DRUG INCOMPATIBILITIES, CONTRAINDICATIONS, AND ADVERSE EFFECTS
Occasionally, the drugs we use to improve a person's condition may not work in the manner intended. The outcome may be contrary to that which was expected, and, indeed, could even cause harm to the patient. It is important to be aware of symptoms that may indicate a drug is not doing its job properly.
There are instances when a drug used simultaneously with another drug or substance does not perform as it was intended. These drugs or substances may be incompatible together and, therefore, should not be administered at the same time. A drug incompatibility can also occur when drugs are compounded together in the pharmacy. There are three classes of drug incompatibilities: therapeutic, physical, and chemical. In the following sections, each class of drug incompatibility is discussed.
THERAPEUTIC INCOMPATIBILITIES.- Therapeutic incompatibilities occur when agents
Figure 6-2.-Pharmaceutical instruments.
PHYSICAL INCOMPATIBILITIES.- Physical incompatibilities are often called pharma- ceutical incompatibilities and are evidenced by the failure of the drugs to combine properly. It is virtually impossible for uniform dosages of medicine to be given from such solutions or mixtures. Ingredients such as oil and water (which are physically repellant to each other) and substances that are insoluble in the prescribed vehicle are primary examples of physical incompatibilities.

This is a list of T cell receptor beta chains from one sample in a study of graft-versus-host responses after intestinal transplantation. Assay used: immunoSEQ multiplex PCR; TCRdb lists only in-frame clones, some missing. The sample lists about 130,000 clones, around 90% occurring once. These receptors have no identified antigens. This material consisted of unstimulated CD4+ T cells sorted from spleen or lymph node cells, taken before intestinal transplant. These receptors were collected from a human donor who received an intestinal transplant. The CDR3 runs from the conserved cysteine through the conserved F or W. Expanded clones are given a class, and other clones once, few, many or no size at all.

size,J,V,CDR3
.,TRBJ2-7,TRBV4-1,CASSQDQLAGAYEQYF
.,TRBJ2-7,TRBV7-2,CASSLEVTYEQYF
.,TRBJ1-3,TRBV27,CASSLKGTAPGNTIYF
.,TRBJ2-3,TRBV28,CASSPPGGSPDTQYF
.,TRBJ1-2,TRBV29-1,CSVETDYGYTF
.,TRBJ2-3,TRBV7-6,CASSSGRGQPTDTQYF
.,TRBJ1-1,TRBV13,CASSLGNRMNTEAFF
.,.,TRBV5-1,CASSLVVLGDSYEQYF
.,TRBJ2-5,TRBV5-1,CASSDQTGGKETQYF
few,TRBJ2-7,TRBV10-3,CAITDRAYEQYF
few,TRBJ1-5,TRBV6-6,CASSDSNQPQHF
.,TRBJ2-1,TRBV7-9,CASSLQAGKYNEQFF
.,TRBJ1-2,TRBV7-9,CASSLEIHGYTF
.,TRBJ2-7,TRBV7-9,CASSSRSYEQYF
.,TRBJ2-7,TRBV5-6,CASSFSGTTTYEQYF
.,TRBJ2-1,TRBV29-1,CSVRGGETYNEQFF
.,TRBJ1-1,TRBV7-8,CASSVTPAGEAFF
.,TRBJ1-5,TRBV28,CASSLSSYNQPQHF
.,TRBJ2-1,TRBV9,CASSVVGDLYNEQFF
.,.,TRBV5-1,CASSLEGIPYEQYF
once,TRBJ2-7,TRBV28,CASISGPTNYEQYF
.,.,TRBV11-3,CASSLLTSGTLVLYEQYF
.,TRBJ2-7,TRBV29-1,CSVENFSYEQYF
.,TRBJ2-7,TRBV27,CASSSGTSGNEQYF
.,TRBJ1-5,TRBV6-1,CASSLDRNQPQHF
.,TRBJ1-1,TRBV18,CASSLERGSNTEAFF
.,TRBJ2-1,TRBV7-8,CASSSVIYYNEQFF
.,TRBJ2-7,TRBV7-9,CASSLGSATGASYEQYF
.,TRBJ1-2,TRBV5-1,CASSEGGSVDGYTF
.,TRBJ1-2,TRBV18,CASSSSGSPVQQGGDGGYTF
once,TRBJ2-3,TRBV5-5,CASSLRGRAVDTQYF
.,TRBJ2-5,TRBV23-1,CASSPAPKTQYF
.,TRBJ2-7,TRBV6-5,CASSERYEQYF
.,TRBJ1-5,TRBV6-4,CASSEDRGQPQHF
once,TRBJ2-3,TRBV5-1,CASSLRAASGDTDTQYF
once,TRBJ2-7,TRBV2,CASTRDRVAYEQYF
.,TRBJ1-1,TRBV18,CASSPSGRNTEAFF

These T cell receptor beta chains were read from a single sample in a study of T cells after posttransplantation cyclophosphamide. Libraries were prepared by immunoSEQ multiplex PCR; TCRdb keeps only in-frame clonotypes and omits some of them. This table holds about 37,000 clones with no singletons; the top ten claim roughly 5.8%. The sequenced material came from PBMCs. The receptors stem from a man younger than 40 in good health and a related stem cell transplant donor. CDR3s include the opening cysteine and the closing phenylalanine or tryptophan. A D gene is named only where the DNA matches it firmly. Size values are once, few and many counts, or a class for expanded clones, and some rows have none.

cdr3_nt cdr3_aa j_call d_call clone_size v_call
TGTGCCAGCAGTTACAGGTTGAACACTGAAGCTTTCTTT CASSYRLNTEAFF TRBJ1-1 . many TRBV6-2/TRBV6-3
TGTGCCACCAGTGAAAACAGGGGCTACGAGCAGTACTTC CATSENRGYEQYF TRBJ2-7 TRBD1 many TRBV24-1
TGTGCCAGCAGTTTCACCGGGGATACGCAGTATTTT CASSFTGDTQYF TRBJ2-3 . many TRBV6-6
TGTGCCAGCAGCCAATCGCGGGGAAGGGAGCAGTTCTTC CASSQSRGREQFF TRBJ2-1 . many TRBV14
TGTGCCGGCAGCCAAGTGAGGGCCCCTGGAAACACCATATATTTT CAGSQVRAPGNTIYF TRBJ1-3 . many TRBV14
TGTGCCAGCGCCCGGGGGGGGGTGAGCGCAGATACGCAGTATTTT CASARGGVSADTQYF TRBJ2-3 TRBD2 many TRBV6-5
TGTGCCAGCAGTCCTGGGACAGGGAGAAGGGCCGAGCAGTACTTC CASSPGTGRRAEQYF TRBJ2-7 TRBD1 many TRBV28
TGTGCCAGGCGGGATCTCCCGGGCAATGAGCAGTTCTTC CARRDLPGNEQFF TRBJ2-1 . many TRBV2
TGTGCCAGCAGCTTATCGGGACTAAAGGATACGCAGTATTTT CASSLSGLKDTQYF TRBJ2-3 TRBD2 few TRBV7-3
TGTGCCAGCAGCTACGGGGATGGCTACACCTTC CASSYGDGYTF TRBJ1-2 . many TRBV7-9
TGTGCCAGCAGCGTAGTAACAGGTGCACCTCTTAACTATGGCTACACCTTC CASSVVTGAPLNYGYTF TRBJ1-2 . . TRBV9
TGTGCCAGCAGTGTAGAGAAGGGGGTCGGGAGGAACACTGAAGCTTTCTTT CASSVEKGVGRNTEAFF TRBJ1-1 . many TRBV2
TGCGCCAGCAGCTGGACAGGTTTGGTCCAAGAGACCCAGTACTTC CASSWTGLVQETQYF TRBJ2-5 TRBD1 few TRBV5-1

CHEMICAL INCOMPATIBILITIES.- Chemical incompatibilities occur when prescribed agents react chemically upon combination to alter the composition of one or more of the ingredients (constituents).
MANIFESTATIONS OF INCOMPATIBI ITY.- The following list outlines the various ways incompatibility between or among drug agents may be manifested. The respective type of incompatibility is also noted.
· Insolubility of prescribed agent in vehicle (physical)
· Immiscibility of two or more liquids (physical)
· Cementation of insoluble ingredients in liquid mixtures (physical)
· Precipitation due to chemical reaction (chemical)
· Addition of an ingredient that does no alter the therapeutic value (such
as the addition of an ingredient to
alter solubility of an agent)
· Change of an ingredient (e.g., substitution of a soluble form of an
ingredient for an equivalent insoluble